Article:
Though Prime Minister Ranil Wickremesinghe has convincingly defeated the No-Confidence Motion brought against him in parliament by the Joint Opposition led by former President Mahinda Rajapaksa, the challenges he faces are far from over. But Wickremesinghe is an old hand at dealing with them, having been beset with trials and test since he took over the leadership of the United National Party (UNP).
That he has been able to continue to remain a principal player in Sri Lankan politics, is a measure of his political acumen. And the deftness with which he surmounts each challenge can only be deemed a riddle in Sri Lankan politics.
It is not uncommon for political leaders to face revolts within the party. History is pockmarked with such revolts. But in Sri Lankan politics, there has been perhaps no other political leader who had faced so much of rebellion from within his own party as has Ranil Wickremesinghe. Conversely, there has also been no other leader who has so efficiently and shrewdly overcome the challenges and safeguarded his leadership position.
Wickremesinghe who has been serving as the president of the Grand Old Party for over a quarter century also has the dubious distinction of holding the position ‘Leader of the Opposition’ in parliament for the longest period in the modern political history of Sri Lanka. Since the UNP couldn’t win any national election and come to power for a relatively long period under his leadership, there have been numerous revolts in the party, with the members demanding that he step down and there be a change in leadership. However, to his credit, he has never lost a parliamentary election and has been in parliament for four uninterrupted decades. Yet the topmost office of the country, the Executive Presidency has forever eluded him.
Wickremesinghe has already lost two presidential elections and there is no credible signals of him winning the next one in 2020. Having been forced to endorse the common candidates of the opposition parties in two consecutive presidential elections, Premier Wickremesinghe is in a position where he cannot even contemplate asking his party men to support yet another outside candidate in another presidential election.
So, Wickremesnghe might have emerged successfully from the challenges posed by the Joint Opposition in their No-Confidence Motion, but there is no doubt his political future will largely depend on the strategies he adopts in the next two years.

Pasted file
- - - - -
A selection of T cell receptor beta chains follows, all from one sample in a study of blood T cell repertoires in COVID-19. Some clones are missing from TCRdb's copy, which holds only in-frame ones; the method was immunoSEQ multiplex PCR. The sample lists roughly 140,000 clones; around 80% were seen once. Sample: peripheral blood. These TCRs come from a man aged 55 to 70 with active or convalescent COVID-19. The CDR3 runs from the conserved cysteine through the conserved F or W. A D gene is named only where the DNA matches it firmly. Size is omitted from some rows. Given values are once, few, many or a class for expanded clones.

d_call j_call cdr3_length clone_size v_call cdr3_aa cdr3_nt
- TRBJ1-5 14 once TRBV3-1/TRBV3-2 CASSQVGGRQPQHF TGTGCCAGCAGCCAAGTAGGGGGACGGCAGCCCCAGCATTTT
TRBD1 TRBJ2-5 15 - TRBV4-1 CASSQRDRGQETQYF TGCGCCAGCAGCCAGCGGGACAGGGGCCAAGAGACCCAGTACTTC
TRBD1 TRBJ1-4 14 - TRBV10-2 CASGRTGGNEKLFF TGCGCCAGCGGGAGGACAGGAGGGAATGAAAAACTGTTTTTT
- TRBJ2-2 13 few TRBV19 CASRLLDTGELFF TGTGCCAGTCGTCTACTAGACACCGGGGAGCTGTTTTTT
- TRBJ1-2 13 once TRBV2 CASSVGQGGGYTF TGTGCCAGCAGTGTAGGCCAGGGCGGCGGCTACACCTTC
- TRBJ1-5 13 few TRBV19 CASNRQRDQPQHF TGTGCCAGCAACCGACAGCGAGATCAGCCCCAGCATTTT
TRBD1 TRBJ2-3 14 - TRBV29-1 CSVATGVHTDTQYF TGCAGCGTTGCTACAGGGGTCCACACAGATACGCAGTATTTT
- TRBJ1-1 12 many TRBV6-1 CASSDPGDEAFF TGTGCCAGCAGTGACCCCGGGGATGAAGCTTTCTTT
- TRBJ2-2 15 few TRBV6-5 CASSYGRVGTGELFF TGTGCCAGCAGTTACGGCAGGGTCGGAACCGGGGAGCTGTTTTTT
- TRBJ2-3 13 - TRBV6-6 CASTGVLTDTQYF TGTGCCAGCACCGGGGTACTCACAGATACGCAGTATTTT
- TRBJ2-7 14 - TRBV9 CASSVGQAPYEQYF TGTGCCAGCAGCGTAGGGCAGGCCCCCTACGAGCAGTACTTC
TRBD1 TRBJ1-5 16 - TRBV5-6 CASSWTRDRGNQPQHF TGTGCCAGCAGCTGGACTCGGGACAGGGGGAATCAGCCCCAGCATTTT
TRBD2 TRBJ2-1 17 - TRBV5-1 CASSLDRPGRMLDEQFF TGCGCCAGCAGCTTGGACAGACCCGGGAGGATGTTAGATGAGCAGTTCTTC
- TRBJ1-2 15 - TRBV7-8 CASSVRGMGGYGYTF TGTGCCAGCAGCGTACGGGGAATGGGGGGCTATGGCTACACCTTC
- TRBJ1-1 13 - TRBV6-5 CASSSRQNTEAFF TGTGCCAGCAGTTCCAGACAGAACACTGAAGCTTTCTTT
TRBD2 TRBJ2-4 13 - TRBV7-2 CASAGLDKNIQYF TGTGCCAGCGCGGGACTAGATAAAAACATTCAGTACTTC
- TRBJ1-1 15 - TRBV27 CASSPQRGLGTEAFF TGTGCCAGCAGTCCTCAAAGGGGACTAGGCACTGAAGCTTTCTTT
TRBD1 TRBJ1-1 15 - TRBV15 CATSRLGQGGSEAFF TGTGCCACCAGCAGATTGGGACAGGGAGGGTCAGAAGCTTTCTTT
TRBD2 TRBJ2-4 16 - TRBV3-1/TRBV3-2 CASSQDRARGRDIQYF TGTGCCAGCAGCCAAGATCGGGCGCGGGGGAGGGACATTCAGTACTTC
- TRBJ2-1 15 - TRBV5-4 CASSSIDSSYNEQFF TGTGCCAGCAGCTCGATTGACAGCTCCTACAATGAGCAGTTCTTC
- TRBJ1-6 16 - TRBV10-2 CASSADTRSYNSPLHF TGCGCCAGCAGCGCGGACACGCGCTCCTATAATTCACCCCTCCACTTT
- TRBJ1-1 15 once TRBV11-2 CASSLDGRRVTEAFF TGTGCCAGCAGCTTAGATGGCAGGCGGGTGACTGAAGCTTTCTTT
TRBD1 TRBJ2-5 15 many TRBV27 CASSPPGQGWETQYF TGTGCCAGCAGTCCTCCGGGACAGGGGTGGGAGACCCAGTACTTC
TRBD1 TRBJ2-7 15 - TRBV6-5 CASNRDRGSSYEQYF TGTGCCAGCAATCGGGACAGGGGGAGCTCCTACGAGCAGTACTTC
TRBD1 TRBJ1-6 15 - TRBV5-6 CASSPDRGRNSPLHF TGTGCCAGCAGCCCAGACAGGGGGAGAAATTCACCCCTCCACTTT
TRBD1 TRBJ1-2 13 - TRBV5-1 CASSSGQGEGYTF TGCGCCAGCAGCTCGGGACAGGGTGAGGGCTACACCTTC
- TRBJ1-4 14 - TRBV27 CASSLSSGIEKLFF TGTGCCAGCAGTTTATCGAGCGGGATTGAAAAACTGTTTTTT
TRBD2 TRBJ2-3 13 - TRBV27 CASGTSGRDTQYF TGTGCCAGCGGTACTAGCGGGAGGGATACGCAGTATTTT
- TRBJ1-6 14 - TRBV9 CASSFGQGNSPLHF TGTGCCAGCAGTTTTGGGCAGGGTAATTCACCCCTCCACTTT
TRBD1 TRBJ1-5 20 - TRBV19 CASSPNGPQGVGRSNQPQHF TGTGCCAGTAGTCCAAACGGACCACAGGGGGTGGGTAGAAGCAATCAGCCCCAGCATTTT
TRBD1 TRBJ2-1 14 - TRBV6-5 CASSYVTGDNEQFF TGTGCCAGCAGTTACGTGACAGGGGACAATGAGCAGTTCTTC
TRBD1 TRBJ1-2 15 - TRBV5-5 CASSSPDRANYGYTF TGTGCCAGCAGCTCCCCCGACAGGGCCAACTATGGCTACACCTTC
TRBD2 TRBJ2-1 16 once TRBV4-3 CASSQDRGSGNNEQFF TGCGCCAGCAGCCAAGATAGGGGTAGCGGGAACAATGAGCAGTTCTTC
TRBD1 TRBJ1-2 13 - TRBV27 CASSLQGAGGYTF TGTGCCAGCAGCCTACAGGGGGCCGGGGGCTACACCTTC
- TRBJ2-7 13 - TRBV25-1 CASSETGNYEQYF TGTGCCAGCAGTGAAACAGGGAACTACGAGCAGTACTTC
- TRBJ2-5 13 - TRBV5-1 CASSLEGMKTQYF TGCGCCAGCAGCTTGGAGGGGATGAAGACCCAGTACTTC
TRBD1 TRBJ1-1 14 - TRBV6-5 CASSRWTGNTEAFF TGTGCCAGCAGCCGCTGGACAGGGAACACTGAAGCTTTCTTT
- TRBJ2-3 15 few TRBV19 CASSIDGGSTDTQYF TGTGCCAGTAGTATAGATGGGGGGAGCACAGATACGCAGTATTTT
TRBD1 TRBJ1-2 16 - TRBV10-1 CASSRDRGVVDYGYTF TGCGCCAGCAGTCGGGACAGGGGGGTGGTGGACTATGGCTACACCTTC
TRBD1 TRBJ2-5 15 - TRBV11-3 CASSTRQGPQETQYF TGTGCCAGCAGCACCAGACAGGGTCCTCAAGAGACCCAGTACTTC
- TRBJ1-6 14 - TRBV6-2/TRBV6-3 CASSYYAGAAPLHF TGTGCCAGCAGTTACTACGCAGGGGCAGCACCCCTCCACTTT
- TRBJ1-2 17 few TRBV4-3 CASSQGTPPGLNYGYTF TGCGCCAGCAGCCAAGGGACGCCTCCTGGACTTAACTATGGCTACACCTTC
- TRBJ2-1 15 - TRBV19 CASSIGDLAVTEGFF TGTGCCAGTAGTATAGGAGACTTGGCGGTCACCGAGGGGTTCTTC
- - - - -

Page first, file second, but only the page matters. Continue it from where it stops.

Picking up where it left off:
The experience of the last three years clearly elucidates it would be beneficial for neither him nor his party to continue the uneasy co-habitation with President Maitripala Sirisena or his Sri Lanka Freedom Party.
When the UNP and SLFP came together to form the National Unity government three years ago, many thought it was a historical opportunity to arrive at a consensus in addressing the major problems faced by the people and the country, including the long drawn vexed national question. However, such expectations and hopes have been belied by both the leaders and the politicians belonging to both parties, which have been traditional rivals.
Event if the past three years indicate that no section of the Sri Lankan society would be able to benefit from a continued alliance between the two main parties. Unable to arrive at a consensus, the Unity Government has failed to provide a solution to any of the problems faced by the people, leaving the majority to deal with the worsening of their woes.
‘Corrupt’ was the catchphrase of the Rajapaksas governance, which indulged in rampant misuse of power and breakdown of law and order for almost ten years. Yet, after three years of the so called Good Governance by the leaders of the two main political parties, people of Southern Sri Lanka have been pushed to pathetic situation where they are now forced to look for their saviours in the Rajapaksa family. That is how the government led by Sirisena and Wickremesinghe have ruled.
It is very disappointing to note that immediately after the defeat of the no-confidence motion against him, Prime Minister Wickremesinghe, declared to the media and the country in general, that the current national government would continue. Is this what we really want?
(Veeragathy Thanabalasingham is the Consultant Editor of Express Newspapers Ltd)